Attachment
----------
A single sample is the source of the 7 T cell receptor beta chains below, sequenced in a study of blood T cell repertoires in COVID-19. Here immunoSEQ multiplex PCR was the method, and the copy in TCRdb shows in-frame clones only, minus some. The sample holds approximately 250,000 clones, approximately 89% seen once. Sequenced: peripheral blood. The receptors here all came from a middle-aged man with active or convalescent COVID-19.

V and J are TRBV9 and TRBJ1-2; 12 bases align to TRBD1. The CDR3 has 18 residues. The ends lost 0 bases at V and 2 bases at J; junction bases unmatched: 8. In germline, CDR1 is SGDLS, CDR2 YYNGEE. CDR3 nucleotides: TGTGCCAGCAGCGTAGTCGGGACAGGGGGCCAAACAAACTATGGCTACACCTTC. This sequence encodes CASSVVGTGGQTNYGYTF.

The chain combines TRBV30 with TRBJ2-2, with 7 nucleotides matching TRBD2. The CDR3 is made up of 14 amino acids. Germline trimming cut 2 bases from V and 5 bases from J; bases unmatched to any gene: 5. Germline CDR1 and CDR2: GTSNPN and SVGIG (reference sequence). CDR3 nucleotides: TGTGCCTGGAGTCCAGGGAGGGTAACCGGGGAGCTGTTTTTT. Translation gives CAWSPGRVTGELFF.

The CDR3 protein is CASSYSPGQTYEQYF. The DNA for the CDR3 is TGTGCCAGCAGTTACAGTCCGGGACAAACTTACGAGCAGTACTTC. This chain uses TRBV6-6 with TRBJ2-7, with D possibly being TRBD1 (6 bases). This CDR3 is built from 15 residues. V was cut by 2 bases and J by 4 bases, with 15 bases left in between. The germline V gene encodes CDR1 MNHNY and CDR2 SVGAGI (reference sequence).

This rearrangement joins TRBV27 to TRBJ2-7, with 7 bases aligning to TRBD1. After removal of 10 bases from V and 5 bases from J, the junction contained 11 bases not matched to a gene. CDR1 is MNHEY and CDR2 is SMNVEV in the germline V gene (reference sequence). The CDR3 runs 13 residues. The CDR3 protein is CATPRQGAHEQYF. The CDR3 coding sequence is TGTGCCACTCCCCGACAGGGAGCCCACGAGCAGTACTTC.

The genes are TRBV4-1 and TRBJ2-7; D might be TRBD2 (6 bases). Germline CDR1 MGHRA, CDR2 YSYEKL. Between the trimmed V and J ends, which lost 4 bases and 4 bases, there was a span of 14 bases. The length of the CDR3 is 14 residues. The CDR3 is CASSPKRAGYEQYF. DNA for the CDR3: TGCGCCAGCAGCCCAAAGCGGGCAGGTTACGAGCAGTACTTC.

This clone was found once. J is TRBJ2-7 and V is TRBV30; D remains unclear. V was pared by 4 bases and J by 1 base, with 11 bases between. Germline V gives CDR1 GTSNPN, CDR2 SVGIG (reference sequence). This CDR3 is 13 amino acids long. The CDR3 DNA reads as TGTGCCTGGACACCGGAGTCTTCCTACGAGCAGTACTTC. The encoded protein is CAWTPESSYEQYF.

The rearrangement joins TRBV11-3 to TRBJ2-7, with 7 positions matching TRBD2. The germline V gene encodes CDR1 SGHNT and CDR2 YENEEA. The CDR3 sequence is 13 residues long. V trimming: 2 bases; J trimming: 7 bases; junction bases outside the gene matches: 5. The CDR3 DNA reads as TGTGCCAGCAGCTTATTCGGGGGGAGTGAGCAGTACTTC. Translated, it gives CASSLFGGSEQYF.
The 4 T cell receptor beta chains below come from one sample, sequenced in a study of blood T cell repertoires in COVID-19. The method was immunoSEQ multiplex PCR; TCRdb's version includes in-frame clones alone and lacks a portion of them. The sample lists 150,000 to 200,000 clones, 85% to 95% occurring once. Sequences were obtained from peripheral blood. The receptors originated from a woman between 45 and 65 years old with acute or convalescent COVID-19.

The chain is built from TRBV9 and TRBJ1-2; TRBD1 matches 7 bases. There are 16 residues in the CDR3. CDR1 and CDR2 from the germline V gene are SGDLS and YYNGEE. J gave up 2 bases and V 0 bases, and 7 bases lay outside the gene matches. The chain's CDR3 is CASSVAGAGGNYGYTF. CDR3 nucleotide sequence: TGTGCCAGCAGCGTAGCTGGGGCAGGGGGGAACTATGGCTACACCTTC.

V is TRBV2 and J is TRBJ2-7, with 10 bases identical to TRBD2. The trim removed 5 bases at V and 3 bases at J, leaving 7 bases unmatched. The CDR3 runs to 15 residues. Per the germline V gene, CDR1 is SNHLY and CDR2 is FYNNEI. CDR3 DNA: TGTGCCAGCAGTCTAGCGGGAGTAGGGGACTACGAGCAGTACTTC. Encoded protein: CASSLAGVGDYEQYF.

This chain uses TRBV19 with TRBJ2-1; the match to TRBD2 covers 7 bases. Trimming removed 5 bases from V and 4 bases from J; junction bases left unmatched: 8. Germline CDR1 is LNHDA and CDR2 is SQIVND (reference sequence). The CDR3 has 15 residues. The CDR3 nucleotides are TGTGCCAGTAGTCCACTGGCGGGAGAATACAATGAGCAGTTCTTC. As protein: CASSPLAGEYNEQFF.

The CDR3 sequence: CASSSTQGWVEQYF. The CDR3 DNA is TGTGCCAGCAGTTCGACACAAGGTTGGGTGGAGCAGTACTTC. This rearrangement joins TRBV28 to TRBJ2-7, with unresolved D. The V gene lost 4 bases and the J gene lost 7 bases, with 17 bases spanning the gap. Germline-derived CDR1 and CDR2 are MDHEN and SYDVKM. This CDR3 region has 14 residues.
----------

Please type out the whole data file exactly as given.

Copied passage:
A single sample is the source of the 7 T cell receptor beta chains below, sequenced in a study of blood T cell repertoires in COVID-19. Here immunoSEQ multiplex PCR was the method, and the copy in TCRdb shows in-frame clones only, minus some. The sample holds approximately 250,000 clones, approximately 89% seen once. Sequenced: peripheral blood. The receptors here all came from a middle-aged man with active or convalescent COVID-19.

V and J are TRBV9 and TRBJ1-2; 12 bases align to TRBD1. The CDR3 has 18 residues. The ends lost 0 bases at V and 2 bases at J; junction bases unmatched: 8. In germline, CDR1 is SGDLS, CDR2 YYNGEE. CDR3 nucleotides: TGTGCCAGCAGCGTAGTCGGGACAGGGGGCCAAACAAACTATGGCTACACCTTC. This sequence encodes CASSVVGTGGQTNYGYTF.

The chain combines TRBV30 with TRBJ2-2, with 7 nucleotides matching TRBD2. The CDR3 is made up of 14 amino acids. Germline trimming cut 2 bases from V and 5 bases from J; bases unmatched to any gene: 5. Germline CDR1 and CDR2: GTSNPN and SVGIG (reference sequence). CDR3 nucleotides: TGTGCCTGGAGTCCAGGGAGGGTAACCGGGGAGCTGTTTTTT. Translation gives CAWSPGRVTGELFF.

The CDR3 protein is CASSYSPGQTYEQYF. The DNA for the CDR3 is TGTGCCAGCAGTTACAGTCCGGGACAAACTTACGAGCAGTACTTC. This chain uses TRBV6-6 with TRBJ2-7, with D possibly being TRBD1 (6 bases). This CDR3 is built from 15 residues. V was cut by 2 bases and J by 4 bases, with 15 bases left in between. The germline V gene encodes CDR1 MNHNY and CDR2 SVGAGI (reference sequence).

This rearrangement joins TRBV27 to TRBJ2-7, with 7 bases aligning to TRBD1. After removal of 10 bases from V and 5 bases from J, the junction contained 11 bases not matched to a gene. CDR1 is MNHEY and CDR2 is SMNVEV in the germline V gene (reference sequence). The CDR3 runs 13 residues. The CDR3 protein is CATPRQGAHEQYF. The CDR3 coding sequence is TGTGCCACTCCCCGACAGGGAGCCCACGAGCAGTACTTC.

The genes are TRBV4-1 and TRBJ2-7; D might be TRBD2 (6 bases). Germline CDR1 MGHRA, CDR2 YSYEKL. Between the trimmed V and J ends, which lost 4 bases and 4 bases, there was a span of 14 bases. The length of the CDR3 is 14 residues. The CDR3 is CASSPKRAGYEQYF. DNA for the CDR3: TGCGCCAGCAGCCCAAAGCGGGCAGGTTACGAGCAGTACTTC.

This clone was found once. J is TRBJ2-7 and V is TRBV30; D remains unclear. V was pared by 4 bases and J by 1 base, with 11 bases between. Germline V gives CDR1 GTSNPN, CDR2 SVGIG (reference sequence). This CDR3 is 13 amino acids long. The CDR3 DNA reads as TGTGCCTGGACACCGGAGTCTTCCTACGAGCAGTACTTC. The encoded protein is CAWTPESSYEQYF.

The rearrangement joins TRBV11-3 to TRBJ2-7, with 7 positions matching TRBD2. The germline V gene encodes CDR1 SGHNT and CDR2 YENEEA. The CDR3 sequence is 13 residues long. V trimming: 2 bases; J trimming: 7 bases; junction bases outside the gene matches: 5. The CDR3 DNA reads as TGTGCCAGCAGCTTATTCGGGGGGAGTGAGCAGTACTTC. Translated, it gives CASSLFGGSEQYF.
The 4 T cell receptor beta chains below come from one sample, sequenced in a study of blood T cell repertoires in COVID-19. The method was immunoSEQ multiplex PCR; TCRdb's version includes in-frame clones alone and lacks a portion of them. The sample lists 150,000 to 200,000 clones, 85% to 95% occurring once. Sequences were obtained from peripheral blood. The receptors originated from a woman between 45 and 65 years old with acute or convalescent COVID-19.

The chain is built from TRBV9 and TRBJ1-2; TRBD1 matches 7 bases. There are 16 residues in the CDR3. CDR1 and CDR2 from the germline V gene are SGDLS and YYNGEE. J gave up 2 bases and V 0 bases, and 7 bases lay outside the gene matches. The chain's CDR3 is CASSVAGAGGNYGYTF. CDR3 nucleotide sequence: TGTGCCAGCAGCGTAGCTGGGGCAGGGGGGAACTATGGCTACACCTTC.

V is TRBV2 and J is TRBJ2-7, with 10 bases identical to TRBD2. The trim removed 5 bases at V and 3 bases at J, leaving 7 bases unmatched. The CDR3 runs to 15 residues. Per the germline V gene, CDR1 is SNHLY and CDR2 is FYNNEI. CDR3 DNA: TGTGCCAGCAGTCTAGCGGGAGTAGGGGACTACGAGCAGTACTTC. Encoded protein: CASSLAGVGDYEQYF.

This chain uses TRBV19 with TRBJ2-1; the match to TRBD2 covers 7 bases. Trimming removed 5 bases from V and 4 bases from J; junction bases left unmatched: 8. Germline CDR1 is LNHDA and CDR2 is SQIVND (reference sequence). The CDR3 has 15 residues. The CDR3 nucleotides are TGTGCCAGTAGTCCACTGGCGGGAGAATACAATGAGCAGTTCTTC. As protein: CASSPLAGEYNEQFF.

The CDR3 sequence: CASSSTQGWVEQYF. The CDR3 DNA is TGTGCCAGCAGTTCGACACAAGGTTGGGTGGAGCAGTACTTC. This rearrangement joins TRBV28 to TRBJ2-7, with unresolved D. The V gene lost 4 bases and the J gene lost 7 bases, with 17 bases spanning the gap. Germline-derived CDR1 and CDR2 are MDHEN and SYDVKM. This CDR3 region has 14 residues.